The importance of cultural issues to Business Continuity Management Programmes

Managers who have to design BCM for the organisation must understand that culture is a real issue and that it will make a difference in the way that decisions are made and possible solutions to problems are sought. The culture of any groupings will have to be taken into account for any given situation. Any changes to be introduced should have at their centre the values of the organisation and these values should be explicitly promoted as part of that change. BC Managers should also be aware that changes in culture are also closely linked to structure and it would not help to advocate any changes in one area as a total solution to all organisational problems. It seems probable that large, dispersed organisations will have the tendency for parochial methods, goals and local cultures. To avoid the chances of disintegration, it is thought that any change must be approached with the intention of giving a constant message and with the corporate purpose in mind. All changes should have the full backing of top management. If the will is not there from the top of the organisation then any programme will be seen as transitory and only lip service would be paid to it whilst it was in vogue. The meaning and consequences of any structural changes and information should be clear and consistent with the espoused culture of the organisation.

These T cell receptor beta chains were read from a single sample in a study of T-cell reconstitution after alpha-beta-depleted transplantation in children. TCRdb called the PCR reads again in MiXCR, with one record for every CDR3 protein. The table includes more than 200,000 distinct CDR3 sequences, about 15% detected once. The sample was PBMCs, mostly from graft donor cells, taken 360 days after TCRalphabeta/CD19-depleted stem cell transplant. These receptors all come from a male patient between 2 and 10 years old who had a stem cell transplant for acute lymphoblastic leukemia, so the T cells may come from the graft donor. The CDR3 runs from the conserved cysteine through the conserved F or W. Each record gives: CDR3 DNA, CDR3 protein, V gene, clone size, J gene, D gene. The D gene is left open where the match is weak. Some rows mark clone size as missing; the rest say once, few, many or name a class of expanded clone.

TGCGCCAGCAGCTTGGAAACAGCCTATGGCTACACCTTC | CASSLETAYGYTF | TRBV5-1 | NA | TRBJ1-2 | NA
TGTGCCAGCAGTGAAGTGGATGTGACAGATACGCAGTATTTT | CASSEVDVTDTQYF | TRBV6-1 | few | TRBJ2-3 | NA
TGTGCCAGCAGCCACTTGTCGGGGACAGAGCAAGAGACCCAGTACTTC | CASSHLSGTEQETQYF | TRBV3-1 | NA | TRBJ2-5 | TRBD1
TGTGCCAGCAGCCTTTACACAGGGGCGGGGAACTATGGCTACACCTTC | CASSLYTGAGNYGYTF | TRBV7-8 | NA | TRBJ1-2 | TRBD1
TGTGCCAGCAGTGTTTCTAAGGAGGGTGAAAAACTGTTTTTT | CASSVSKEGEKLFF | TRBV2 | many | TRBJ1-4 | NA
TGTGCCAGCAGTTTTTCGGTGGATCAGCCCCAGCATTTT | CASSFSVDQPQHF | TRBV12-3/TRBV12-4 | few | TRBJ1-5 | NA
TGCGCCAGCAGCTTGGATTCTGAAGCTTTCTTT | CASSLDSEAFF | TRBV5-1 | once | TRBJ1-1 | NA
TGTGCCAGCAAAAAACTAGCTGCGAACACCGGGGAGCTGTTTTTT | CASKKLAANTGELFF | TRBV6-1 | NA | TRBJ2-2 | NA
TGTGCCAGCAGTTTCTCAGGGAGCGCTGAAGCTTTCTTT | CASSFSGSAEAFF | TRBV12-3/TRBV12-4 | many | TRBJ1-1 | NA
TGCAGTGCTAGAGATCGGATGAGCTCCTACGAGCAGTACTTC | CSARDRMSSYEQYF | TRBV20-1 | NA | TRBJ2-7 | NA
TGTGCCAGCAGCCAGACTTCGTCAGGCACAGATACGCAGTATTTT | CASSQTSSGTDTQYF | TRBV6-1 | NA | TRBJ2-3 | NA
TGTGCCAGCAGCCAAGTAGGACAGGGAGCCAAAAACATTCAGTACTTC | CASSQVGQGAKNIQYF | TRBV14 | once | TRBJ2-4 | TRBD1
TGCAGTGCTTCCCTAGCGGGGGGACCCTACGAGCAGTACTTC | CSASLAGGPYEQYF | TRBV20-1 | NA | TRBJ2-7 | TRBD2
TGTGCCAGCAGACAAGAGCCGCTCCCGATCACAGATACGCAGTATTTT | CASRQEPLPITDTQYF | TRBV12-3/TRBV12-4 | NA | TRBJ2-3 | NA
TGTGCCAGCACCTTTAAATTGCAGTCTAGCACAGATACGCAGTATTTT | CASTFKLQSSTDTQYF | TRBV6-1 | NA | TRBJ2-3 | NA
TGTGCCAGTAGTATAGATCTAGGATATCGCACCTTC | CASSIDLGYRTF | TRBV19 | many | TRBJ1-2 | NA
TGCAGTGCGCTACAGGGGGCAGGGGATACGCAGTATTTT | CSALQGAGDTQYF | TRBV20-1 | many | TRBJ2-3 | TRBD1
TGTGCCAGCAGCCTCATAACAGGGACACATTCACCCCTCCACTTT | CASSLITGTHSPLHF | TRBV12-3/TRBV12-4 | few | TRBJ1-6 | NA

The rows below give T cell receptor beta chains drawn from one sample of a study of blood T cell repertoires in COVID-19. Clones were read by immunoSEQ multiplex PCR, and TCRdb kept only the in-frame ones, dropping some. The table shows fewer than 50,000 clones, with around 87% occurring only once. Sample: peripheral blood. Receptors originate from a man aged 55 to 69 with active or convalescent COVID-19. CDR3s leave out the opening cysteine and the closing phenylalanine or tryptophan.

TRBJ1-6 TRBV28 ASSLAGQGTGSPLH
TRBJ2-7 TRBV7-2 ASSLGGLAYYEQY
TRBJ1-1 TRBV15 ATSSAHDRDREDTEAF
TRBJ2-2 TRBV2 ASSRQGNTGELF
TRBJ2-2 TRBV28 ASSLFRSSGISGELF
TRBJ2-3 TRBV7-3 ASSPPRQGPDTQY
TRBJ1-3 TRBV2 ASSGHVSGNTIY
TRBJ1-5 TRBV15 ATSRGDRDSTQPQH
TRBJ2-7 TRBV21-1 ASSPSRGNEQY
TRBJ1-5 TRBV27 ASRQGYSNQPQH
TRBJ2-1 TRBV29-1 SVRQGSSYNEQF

To have any chance of achieving success in implementing BCM within an organisation the BC Manager will need to have the support, guidance and leadership of top management in order to provide the necessary structure to be able to cross organisational barriers to gain the required organisational expertise. A vital element for successful BCM is that the BC Manager has an understanding of the context of the organisation and people issues and recognises company culture and its importance in embedding BCM into the organisation. However, BC Managers, especially in multi-national and multi-cultural organisations, will need to be aware of organisational cultures and should not attempt introduce a ‘one size fits all’ BCM system for the whole organisation.

An effective BCM culture is likely to occur when there is alignment between organisational values and its strategic goals, on the one hand, and the values and work goals to which individual employees are both intrinsically motivated and committed.  If these organisational values and goals and the individual values are not recognised it may lead to BC managers constantly making wrong judgements about people and groups. If this occurs this often says more about what the BC manager’s culture is rather than it does about the culture of others.

The dangers to the successful introduction and implementation of BCM could well come from where these different values held by work groups may, for often different reasons, be in opposition to BCM and organisational goals. Many organisations can be locked in the mind-set of their dominant work groups and without a change occurring, the organisation will retain its present power structure and will not see beyond, or will only be interested in, the status quo and where, by the very nature of their work, different parts of the organisation will have different priorities and divergent goals.